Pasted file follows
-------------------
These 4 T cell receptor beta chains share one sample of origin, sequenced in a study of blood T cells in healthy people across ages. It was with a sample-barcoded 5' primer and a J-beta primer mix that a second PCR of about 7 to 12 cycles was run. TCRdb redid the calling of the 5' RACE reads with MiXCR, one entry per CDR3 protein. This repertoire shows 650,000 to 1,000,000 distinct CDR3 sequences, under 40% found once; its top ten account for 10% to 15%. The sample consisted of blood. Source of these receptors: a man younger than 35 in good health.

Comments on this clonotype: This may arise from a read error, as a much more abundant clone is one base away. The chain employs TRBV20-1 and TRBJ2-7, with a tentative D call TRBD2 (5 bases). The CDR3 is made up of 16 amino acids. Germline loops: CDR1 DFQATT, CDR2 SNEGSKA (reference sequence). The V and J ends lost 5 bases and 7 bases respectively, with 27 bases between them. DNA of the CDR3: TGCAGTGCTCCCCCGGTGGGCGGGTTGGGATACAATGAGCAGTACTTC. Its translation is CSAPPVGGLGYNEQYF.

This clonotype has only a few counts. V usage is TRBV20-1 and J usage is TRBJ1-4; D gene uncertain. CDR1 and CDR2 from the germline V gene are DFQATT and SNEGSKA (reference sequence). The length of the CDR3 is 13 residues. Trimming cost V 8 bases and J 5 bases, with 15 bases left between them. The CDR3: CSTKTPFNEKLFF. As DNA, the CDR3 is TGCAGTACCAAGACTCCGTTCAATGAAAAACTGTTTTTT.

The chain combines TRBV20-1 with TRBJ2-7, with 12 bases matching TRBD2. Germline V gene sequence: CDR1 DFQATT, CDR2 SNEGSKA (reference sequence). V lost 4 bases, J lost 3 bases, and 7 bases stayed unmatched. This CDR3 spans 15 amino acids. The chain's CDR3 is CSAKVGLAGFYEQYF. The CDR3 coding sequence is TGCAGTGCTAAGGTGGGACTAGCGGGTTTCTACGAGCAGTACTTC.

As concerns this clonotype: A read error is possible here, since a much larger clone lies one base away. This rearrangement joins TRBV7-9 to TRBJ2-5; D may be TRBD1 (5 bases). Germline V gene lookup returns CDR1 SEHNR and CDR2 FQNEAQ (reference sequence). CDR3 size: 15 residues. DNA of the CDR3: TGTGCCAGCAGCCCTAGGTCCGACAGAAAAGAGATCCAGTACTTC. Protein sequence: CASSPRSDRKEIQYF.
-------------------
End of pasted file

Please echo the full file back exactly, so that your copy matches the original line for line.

These 4 T cell receptor beta chains share one sample of origin, sequenced in a study of blood T cells in healthy people across ages. It was with a sample-barcoded 5' primer and a J-beta primer mix that a second PCR of about 7 to 12 cycles was run. TCRdb redid the calling of the 5' RACE reads with MiXCR, one entry per CDR3 protein. This repertoire shows 650,000 to 1,000,000 distinct CDR3 sequences, under 40% found once; its top ten account for 10% to 15%. The sample consisted of blood. Source of these receptors: a man younger than 35 in good health.

Comments on this clonotype: This may arise from a read error, as a much more abundant clone is one base away. The chain employs TRBV20-1 and TRBJ2-7, with a tentative D call TRBD2 (5 bases). The CDR3 is made up of 16 amino acids. Germline loops: CDR1 DFQATT, CDR2 SNEGSKA (reference sequence). The V and J ends lost 5 bases and 7 bases respectively, with 27 bases between them. DNA of the CDR3: TGCAGTGCTCCCCCGGTGGGCGGGTTGGGATACAATGAGCAGTACTTC. Its translation is CSAPPVGGLGYNEQYF.

This clonotype has only a few counts. V usage is TRBV20-1 and J usage is TRBJ1-4; D gene uncertain. CDR1 and CDR2 from the germline V gene are DFQATT and SNEGSKA (reference sequence). The length of the CDR3 is 13 residues. Trimming cost V 8 bases and J 5 bases, with 15 bases left between them. The CDR3: CSTKTPFNEKLFF. As DNA, the CDR3 is TGCAGTACCAAGACTCCGTTCAATGAAAAACTGTTTTTT.

The chain combines TRBV20-1 with TRBJ2-7, with 12 bases matching TRBD2. Germline V gene sequence: CDR1 DFQATT, CDR2 SNEGSKA (reference sequence). V lost 4 bases, J lost 3 bases, and 7 bases stayed unmatched. This CDR3 spans 15 amino acids. The chain's CDR3 is CSAKVGLAGFYEQYF. The CDR3 coding sequence is TGCAGTGCTAAGGTGGGACTAGCGGGTTTCTACGAGCAGTACTTC.

As concerns this clonotype: A read error is possible here, since a much larger clone lies one base away. This rearrangement joins TRBV7-9 to TRBJ2-5; D may be TRBD1 (5 bases). Germline V gene lookup returns CDR1 SEHNR and CDR2 FQNEAQ (reference sequence). CDR3 size: 15 residues. DNA of the CDR3: TGTGCCAGCAGCCCTAGGTCCGACAGAAAAGAGATCCAGTACTTC. Protein sequence: CASSPRSDRKEIQYF.